From Foreign Policy:
This year marks that 50th anniversary of the branch of mathematics known as chaos theory. Appropriately enough for a field of study premised on the idea that seemingly insignificant events can have large and unpredictable consequences, the eureka moment of chaos is generally considered to be a short dense paper titled "Deterministic Nonperiodic Flow" published on page 130 of volume 20 of the Journal of the Atmospheric Sciences in 1963.
As James Gleick writes in his very entertaining history, Chaos: Making of a New Science, "In the thousands of articles that made up the technical literature of chaos, few were cited more often than "Deterministic Nonperiodic Flow." For years, no single object would inspire more illustrations, even motion pictures, than the mysterious curve depicted at the end, the double spiral that became known as the Lorenz attractor."
The paper's author, Edward Lorenz, was an MIT mathematician working on an early computer weather modeling simulation. One day in 1961, in an effort to save time waiting for his vacuum tube-powered Royal McBee computer to run the program, Lorenz started his simulation from the middle, manually entering in data from an earlier simulation, but crucially, rounding a six decimal point number to three decimal points in order to save space. What Lorenz found after returning from a coffee break was that these tiny, seemingly arbitrary changes in his initial inputs had led to vastly different outcomes in the weather models he created.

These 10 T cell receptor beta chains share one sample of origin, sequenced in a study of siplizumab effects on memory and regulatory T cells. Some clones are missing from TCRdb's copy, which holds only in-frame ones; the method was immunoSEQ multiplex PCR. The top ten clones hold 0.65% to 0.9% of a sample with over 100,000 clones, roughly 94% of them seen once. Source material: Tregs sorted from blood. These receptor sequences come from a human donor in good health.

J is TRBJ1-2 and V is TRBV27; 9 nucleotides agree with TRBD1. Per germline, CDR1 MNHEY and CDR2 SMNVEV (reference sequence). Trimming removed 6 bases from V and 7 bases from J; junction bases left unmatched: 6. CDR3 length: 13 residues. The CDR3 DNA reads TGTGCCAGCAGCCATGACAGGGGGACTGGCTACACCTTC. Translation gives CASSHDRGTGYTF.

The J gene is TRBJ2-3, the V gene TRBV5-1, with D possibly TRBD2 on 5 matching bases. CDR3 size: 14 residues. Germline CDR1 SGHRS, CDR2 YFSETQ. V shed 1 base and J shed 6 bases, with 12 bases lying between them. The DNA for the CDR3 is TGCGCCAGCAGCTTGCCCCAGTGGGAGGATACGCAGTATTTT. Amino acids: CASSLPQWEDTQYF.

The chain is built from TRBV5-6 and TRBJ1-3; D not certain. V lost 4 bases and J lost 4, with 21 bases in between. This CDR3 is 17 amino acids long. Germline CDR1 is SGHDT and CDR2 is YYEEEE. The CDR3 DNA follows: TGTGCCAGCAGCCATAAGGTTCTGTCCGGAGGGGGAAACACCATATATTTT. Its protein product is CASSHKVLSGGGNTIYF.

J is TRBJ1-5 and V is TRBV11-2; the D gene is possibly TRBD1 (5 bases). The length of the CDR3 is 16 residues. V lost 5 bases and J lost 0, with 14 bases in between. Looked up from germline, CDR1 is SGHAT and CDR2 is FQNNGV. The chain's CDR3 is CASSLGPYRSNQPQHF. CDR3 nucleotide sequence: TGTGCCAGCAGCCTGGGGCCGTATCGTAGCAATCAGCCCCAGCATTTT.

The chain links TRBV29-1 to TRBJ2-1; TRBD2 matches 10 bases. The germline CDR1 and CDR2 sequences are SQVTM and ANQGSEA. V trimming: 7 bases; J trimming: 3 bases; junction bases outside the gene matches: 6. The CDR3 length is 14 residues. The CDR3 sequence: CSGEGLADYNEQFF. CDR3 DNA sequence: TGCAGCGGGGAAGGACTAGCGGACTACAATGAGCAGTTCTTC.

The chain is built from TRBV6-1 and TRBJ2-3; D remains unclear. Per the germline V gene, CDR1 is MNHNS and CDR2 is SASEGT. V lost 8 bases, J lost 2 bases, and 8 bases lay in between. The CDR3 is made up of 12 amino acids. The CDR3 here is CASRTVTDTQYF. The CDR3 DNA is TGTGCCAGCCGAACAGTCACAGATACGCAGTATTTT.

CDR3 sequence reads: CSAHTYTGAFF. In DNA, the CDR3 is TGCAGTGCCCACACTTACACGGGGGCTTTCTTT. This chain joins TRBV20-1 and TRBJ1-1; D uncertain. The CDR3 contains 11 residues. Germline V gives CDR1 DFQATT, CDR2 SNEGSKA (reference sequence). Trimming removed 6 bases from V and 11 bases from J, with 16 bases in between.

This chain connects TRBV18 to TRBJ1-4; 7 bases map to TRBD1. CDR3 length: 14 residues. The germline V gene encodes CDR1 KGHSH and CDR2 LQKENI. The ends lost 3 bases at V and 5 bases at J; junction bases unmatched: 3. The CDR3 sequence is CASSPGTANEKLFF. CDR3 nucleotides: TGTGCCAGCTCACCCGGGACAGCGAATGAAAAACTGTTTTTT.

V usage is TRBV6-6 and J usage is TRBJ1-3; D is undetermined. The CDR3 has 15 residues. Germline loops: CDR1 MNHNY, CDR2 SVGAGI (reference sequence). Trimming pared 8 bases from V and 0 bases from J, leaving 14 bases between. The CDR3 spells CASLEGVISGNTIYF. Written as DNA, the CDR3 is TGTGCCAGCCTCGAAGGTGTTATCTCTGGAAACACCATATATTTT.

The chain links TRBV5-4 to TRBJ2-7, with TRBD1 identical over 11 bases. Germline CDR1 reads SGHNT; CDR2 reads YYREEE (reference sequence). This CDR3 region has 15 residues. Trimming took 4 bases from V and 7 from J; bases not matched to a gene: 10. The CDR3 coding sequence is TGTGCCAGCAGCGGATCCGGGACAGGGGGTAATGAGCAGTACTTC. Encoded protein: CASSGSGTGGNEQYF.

As Gleick writes, "Lorenz saw more than randomness embedded in his weather model. He saw a fine geometrical structure, order masquerading as randomness." Lorenz, who died in 2008, would later become best known for coining the metaphor of the "butterfly effect" to describe systems that are extremely sensitive to their initial conditions.
Most casual readers can't understand much of the mathematics of chaos theory, but the basic principles were popularized thanks in part to Gleick's bestselling book, not to mention the trippy Mandelbrot Set images that have graced countless screensavers and dorm room posters and, of course, Jeff Goldblum's character in Jurassic Park.
Chaos doesn't have quite the pop culture cachet that it used to, but the study of what Lorenz called nonlinear systems - those in which outputs are not necessarily proportional to inputs -- has been highly influential in fields ranging from physics, to engineering, to astronomy, agriculture to economics. (One of the main themes of Gleick's books is that researchers in different fields were often working along very similar lines without being aware of each other. Some of this work was actually going on years before Lorenz's "discovery.")
The late mathematician Benoit Mandelbrot's ideas about turbulence in financial markets have enjoyed something of a renaissance in recent years thanks the global financial crisis. I was lucky enough to get the chance to interview Mandelbrot for FP a year before his death....MUCH MORE